are discarded by the ingress PE:
     - Performance Management
     - Security

   The ingress PE SHOULD be able to generate an F5 AIS upon reception of
   a corresponding F4 AIS from the CE or due to a lower layer defect
   (such as LOS) on the ingress PE port.

   The egress PE SHOULD be able to generate an F5 AIS for the VCC due to
   a PSN failure. A method to reliably detect a PSN tunnel failure is
   required but not specified in this draft.

   If the ingress PE cannot support the generation of OAM cells, it MAY
   notify the egress PE using a Pseudo Wire specific maintenance
   mechanism to be defined. For example, the ingress PE MAY withdraw the
   Pseudo Wire (VC label) associated with the service. Upon receiving
   such a notification, the egress PE SHOULD generate the appropriate F5
   AIS.


9. AAL5 PDU frame mode

   The AAL5 payload PDU service is OPTIONAL.


9.1. Applicability

   The primary application supported by AAL5 PDU frame encapsulation
   over PSN is the transparent carriage of ATM layer services that use
   AAL5 to carry higher layer frames. The PDU frame mode takes advantage
   of the delineation of higher layer frames in the ATM layer to provide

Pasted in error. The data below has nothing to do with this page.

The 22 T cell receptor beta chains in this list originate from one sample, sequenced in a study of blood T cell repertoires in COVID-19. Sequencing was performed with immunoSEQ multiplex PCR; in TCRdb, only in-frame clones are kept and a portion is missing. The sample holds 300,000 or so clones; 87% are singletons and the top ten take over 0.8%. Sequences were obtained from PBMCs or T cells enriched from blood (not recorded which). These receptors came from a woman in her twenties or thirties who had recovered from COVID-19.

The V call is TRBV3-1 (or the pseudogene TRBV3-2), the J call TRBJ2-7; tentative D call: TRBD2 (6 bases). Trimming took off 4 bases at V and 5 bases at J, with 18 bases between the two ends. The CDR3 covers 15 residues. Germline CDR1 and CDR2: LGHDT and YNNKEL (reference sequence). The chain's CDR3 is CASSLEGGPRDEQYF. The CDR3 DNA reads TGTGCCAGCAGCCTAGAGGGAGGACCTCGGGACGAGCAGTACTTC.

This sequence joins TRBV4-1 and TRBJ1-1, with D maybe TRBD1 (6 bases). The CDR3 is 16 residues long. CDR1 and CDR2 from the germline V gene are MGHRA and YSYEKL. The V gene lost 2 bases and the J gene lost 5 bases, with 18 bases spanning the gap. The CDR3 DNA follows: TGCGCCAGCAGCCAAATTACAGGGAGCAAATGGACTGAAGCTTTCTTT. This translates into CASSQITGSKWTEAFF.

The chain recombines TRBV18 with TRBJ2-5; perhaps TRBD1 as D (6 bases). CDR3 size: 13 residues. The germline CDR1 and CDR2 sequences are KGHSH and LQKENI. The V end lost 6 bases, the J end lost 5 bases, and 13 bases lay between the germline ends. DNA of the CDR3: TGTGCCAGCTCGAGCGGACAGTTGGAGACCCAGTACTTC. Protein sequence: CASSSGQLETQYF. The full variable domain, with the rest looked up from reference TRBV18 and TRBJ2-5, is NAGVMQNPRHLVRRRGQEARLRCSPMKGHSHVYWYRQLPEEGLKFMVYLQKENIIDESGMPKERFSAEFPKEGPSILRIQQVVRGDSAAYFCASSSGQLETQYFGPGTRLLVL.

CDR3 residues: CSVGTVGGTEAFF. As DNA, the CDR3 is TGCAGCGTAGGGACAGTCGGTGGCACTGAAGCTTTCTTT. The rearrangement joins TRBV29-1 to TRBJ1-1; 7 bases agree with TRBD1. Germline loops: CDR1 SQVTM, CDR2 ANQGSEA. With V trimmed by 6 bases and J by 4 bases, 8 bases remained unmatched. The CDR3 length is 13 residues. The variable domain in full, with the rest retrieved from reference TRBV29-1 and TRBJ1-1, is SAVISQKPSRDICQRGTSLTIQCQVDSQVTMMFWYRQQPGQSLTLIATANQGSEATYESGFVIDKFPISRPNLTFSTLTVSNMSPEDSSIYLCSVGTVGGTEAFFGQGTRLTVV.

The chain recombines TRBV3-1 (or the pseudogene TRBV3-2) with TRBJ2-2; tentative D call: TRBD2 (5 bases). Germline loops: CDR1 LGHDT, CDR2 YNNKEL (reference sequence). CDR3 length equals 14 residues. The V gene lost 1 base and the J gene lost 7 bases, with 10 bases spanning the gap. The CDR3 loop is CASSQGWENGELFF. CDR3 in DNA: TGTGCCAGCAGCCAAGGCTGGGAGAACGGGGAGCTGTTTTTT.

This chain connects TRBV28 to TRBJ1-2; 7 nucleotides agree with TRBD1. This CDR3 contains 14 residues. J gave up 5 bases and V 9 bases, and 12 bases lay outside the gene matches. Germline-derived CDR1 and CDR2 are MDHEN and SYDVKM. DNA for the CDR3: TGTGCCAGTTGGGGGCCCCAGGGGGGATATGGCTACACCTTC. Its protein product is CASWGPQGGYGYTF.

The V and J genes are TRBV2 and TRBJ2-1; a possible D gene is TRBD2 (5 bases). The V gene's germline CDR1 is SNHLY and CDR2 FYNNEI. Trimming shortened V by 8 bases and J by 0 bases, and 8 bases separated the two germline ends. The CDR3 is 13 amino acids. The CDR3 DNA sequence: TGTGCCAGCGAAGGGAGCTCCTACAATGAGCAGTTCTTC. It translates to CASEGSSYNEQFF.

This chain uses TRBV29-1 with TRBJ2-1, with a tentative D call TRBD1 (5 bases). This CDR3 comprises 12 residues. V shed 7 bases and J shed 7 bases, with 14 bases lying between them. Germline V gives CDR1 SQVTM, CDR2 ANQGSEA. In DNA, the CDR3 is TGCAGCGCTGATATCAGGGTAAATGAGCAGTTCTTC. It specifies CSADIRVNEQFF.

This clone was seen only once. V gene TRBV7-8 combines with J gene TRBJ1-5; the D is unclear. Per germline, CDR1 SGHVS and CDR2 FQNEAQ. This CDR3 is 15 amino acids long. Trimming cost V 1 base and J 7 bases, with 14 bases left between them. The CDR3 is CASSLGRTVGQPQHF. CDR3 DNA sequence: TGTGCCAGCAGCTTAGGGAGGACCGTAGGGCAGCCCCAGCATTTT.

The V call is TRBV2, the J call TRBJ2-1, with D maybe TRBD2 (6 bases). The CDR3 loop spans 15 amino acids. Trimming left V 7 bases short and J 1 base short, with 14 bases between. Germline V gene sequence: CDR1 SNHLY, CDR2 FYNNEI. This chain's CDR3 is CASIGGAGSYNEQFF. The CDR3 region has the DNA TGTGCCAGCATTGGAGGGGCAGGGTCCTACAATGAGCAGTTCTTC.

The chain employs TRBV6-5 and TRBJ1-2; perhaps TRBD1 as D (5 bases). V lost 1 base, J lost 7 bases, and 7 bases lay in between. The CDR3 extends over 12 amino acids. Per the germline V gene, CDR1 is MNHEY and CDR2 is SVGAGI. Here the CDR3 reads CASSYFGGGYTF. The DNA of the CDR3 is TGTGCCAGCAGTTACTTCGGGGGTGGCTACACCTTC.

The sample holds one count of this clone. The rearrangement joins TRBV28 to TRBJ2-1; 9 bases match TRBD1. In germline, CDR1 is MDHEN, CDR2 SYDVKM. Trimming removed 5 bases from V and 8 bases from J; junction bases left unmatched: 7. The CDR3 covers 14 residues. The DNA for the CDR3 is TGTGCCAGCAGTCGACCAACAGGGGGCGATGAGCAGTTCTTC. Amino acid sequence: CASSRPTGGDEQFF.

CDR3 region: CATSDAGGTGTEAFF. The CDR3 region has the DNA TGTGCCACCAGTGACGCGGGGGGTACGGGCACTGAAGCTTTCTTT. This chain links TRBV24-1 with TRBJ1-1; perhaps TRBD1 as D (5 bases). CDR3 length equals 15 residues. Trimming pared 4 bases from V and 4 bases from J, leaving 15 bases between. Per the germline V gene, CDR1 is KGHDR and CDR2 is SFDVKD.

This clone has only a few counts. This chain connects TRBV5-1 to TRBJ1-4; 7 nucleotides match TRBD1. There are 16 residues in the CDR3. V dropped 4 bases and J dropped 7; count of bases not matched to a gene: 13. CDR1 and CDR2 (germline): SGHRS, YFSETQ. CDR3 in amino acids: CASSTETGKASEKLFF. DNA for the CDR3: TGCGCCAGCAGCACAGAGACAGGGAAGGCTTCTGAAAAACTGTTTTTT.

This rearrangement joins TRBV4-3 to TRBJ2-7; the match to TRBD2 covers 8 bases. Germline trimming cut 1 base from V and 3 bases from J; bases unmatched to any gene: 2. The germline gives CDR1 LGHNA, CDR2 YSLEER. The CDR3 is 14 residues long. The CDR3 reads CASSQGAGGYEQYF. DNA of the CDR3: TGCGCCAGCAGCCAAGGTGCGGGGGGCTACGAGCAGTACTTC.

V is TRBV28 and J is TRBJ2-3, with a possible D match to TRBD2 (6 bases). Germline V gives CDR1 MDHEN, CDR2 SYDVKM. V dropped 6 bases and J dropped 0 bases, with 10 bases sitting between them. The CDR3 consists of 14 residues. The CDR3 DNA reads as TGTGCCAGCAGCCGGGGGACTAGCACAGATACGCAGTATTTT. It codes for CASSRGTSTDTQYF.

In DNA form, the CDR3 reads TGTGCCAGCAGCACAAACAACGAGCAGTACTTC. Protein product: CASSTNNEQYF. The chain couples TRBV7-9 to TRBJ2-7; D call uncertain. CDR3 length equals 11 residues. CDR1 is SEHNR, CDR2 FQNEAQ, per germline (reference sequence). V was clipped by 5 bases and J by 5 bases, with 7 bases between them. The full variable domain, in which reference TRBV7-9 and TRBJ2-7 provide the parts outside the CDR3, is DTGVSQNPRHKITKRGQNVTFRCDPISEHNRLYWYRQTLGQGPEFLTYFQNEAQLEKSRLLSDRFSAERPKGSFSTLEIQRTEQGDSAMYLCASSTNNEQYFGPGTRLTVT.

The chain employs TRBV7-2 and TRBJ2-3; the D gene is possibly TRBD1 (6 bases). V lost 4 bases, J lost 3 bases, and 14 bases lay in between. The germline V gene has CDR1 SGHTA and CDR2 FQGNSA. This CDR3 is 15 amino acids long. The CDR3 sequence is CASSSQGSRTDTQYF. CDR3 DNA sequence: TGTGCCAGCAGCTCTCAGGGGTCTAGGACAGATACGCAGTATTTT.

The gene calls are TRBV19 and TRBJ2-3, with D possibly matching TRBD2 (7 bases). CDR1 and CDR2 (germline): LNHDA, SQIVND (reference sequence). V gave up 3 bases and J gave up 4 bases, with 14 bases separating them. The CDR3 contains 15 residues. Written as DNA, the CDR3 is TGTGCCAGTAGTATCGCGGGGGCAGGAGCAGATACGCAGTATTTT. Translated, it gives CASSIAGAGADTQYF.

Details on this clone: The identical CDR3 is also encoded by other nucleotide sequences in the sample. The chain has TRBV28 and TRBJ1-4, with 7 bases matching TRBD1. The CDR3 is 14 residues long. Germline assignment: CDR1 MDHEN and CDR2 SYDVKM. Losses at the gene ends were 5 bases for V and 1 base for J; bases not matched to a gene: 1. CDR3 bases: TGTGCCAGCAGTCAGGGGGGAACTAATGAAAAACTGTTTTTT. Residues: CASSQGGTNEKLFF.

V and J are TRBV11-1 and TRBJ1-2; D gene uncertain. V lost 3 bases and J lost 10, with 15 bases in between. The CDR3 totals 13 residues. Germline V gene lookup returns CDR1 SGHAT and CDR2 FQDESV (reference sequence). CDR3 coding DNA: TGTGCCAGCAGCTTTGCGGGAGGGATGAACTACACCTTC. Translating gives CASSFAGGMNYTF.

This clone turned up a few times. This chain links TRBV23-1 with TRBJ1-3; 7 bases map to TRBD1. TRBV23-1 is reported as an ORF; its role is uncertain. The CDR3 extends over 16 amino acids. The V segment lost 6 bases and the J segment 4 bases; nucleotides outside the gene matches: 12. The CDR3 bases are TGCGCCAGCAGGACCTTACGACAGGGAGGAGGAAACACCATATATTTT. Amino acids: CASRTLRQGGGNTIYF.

increased bandwidth efficiency compared with the basic cell
   encapsulation mode. The nature of the service, as defined by the ATM
   service category or the ATM transfer capability should be preserved.
   To provide this, the basic requirement of the ATM-PSN interworking
   function is to map the AAL5 PDU frames belonging to a VCC, together
   with any related OAM and protocol control information, into a PW.

   Two network applications that utilize the PDU frame mode
   encapsulation are:





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     a The transport of multi-service ATM over a packet core network
       where AAL5 is used as the adaptation layer. Many service
       providers have multiple service networks and the Operational
       Support System capabilities needed to support these existing
       service offerings. Packet Switched Networks (PSNs) have the
       potential to reduce the complexity of a service provider's
       infrastructure by allowing virtually any existing digital service
       to be supported over a single networking infrastructure.

       The benefits of this model to a service provider are threefold:
            -i. Leveraging of the existing systems and services to
                provide increased capacity from a packet switched core.
           -ii. Preserving existing network operational processes and
                procedures used to maintain the legacy services e.g. ATM
                OAM and ATM security.
          -iii. Using the common packet switched network infrastructure
                to support both the core capacity requirements of
                existing services and the requirements of new services
                supported natively over the packet switched network.